Ontario is investigating reports of businesses that have allegedly violated workplace rules after the hike to the minimum wage and the province's Labour Minister says he's hiring up to 175 new inspectors to enforce the law.
Stories of businesses slashing benefits and ending paid breaks after Ontario's minimum wage rose to $14 an hour on Jan. 1 from $11.60 have grabbed headlines and angered Labour Minister Kevin Flynn, who lashed out on Monday at business owners he said were acting like "bullies," echoing a similar statement from Premier Kathleen Wynne last week. However Mr. Flynn says some owners have gone too far and his ministry is investigating.
Labour officials are looking into allegations that a Tim Hortons in Scarborough told employees to put their tips in the till and turn them over at the end of their shifts instead of keeping them. "They've gone overboard," Mr. Flynn told reporters at Queen's Park. "That clearly contravenes the legislation. It's not just mean-spirited, it's illegal."
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Business leaders have warned for months that there would be widespread consequences when a far-reaching labour-reform bill came into effect. Along with provisions on equal pay and paid vacations, the law increased the minimum wage by nearly 21 per cent overnight, a speed of increase that has both left- and right-leaning economists concerned. There will be a further increase in the minimum wage to $15 an hour next year.
The first public outcry came early in the new year when employees at two Tim Hortons locations in Cobourg, Ont., revealed that they had been informed they would no longer be entitled to paid breaks and a number of other benefits. The two locations are owned by the children of the billionaire co-founders of the iconic Canadian doughnut chain.
Both Ms. Wynne and her Labour Minister have publicly called out the owners of the cafés in eastern Ontario. "The stories we've all heard over the past week are not only disappointing but, quite frankly, they've made the Premier, myself and others in this province angry," Mr. Flynn said. "Simply put, this bullying behaviour won't be tolerated."
There have been no allegations that the two stores in Cobourg violated the law. Mr. Flynn admitted on Monday that he had few options to deal with those owners beyond a public shaming.
Tim Hortons tried to distance itself from some franchisees on Friday afternoon. In a statement, the restaurant chain said: "These recent actions by a few restaurant owners … do not reflect the values of our brand."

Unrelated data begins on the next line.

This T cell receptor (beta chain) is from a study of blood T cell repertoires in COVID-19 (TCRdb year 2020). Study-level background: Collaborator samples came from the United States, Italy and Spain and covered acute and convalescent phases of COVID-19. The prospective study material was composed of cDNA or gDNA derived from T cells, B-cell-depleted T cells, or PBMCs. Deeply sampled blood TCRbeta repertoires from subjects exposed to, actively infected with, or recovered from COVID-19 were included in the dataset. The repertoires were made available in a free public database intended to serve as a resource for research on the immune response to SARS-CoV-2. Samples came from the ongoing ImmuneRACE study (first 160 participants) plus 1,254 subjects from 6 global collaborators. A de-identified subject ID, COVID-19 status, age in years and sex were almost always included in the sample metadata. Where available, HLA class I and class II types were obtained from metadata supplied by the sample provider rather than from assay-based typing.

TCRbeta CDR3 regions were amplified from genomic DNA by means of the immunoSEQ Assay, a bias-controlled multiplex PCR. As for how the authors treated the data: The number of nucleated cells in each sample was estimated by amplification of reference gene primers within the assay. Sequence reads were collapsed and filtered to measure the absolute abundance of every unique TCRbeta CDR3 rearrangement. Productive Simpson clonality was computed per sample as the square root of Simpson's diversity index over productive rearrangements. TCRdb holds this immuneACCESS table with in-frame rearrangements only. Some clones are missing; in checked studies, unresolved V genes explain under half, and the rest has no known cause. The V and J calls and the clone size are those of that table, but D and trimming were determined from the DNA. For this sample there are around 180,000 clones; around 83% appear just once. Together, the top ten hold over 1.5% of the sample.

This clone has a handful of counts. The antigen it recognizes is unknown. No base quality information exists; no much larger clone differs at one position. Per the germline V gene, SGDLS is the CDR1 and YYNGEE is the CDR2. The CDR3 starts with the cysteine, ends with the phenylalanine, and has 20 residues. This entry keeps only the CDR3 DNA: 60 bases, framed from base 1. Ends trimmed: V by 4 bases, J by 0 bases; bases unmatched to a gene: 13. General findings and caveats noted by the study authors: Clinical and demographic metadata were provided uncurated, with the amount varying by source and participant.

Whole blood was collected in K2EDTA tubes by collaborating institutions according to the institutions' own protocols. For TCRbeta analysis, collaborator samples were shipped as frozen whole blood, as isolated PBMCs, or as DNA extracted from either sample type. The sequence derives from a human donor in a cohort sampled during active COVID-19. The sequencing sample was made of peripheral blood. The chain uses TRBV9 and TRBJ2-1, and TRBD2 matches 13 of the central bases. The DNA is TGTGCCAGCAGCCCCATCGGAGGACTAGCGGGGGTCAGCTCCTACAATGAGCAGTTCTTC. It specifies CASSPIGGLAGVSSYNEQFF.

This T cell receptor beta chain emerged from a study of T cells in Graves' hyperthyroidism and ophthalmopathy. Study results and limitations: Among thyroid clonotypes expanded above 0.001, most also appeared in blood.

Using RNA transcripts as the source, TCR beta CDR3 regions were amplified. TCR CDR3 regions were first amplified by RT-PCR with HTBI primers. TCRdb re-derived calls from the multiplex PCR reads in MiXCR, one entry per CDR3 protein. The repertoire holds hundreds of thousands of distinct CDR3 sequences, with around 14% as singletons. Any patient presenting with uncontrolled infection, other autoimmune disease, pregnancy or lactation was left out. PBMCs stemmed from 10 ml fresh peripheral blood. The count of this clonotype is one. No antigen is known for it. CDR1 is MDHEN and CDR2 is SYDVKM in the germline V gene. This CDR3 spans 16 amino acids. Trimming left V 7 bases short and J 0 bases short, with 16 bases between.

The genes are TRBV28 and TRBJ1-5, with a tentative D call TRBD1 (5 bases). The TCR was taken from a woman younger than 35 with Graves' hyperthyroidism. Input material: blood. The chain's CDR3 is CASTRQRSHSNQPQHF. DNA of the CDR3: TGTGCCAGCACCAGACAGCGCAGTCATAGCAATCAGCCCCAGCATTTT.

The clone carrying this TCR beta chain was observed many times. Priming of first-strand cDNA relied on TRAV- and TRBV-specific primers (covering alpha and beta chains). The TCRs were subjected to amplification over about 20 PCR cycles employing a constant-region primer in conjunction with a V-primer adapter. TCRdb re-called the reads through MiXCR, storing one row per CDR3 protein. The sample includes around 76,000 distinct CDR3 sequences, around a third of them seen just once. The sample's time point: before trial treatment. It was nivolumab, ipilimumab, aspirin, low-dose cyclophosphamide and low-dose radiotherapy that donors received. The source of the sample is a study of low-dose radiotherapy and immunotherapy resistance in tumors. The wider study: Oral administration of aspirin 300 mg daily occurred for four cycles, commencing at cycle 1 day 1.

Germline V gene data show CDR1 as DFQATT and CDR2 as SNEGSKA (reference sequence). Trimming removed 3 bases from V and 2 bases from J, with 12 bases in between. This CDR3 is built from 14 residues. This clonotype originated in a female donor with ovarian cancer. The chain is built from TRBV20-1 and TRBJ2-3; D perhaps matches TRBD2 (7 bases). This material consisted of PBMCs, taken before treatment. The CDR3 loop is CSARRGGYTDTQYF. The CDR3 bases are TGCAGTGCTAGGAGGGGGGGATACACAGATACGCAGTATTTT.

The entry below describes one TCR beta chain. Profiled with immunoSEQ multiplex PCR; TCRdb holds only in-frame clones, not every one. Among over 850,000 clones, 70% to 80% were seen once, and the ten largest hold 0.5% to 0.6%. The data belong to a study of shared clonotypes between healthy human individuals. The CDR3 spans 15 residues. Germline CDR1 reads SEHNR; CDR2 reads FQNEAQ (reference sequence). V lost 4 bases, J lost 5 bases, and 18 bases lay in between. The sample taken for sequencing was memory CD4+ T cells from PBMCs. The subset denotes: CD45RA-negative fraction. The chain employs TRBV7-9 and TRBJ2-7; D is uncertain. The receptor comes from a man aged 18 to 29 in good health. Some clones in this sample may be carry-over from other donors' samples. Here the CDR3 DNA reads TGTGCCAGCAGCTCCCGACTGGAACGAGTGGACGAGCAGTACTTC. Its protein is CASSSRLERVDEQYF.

Mr. Flynn, who represents the Oakville riding where Tim Hortons is headquartered, praised the company's corporate office while blaming the owners of "rogue" franchises for the headlines.
Criticism of Alberta's plan to hike the hourly minimum wage in that province to $15 by October has been more muted as the increases have rolled in. Premier Rachel Notley's New Democrats spaced out the hikes over three years, about twice the time Ontario has allocated for its wage increases.
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Steve Virtue, the interim vice-president of Restaurants Canada, blamed Ms. Wynne for not having an open conversation with the province's small businesses.
"This was all foreshadowed and forecast to Premier Wynne and her government. For six or seven months, we've told them this would happen, we told her restaurateurs would need to cut shifts and reduce jobs," he said. "Instead, the province has pitted owners against employees; that's not a useful conversation."
Calls to the Labour Ministry's hotlines are up 30 per cent this year, according to Mr. Flynn, representing about 2,000 calls a month. The minister said some of the calls are people flagging possible violations, while others are from employers and employees trying to understand the new rules.
Under new workplace legislation passed last year, the Labour Minister can now publish the names of businesses that break the rules, something Mr. Flynn says he's willing to do. He's also hiring 175 new inspectors to help with enforcements. The ministry's goal is to have all claims settled within 90 days and above that, to inspect 10 per cent of Ontario's workplaces on a pro-active basis annually.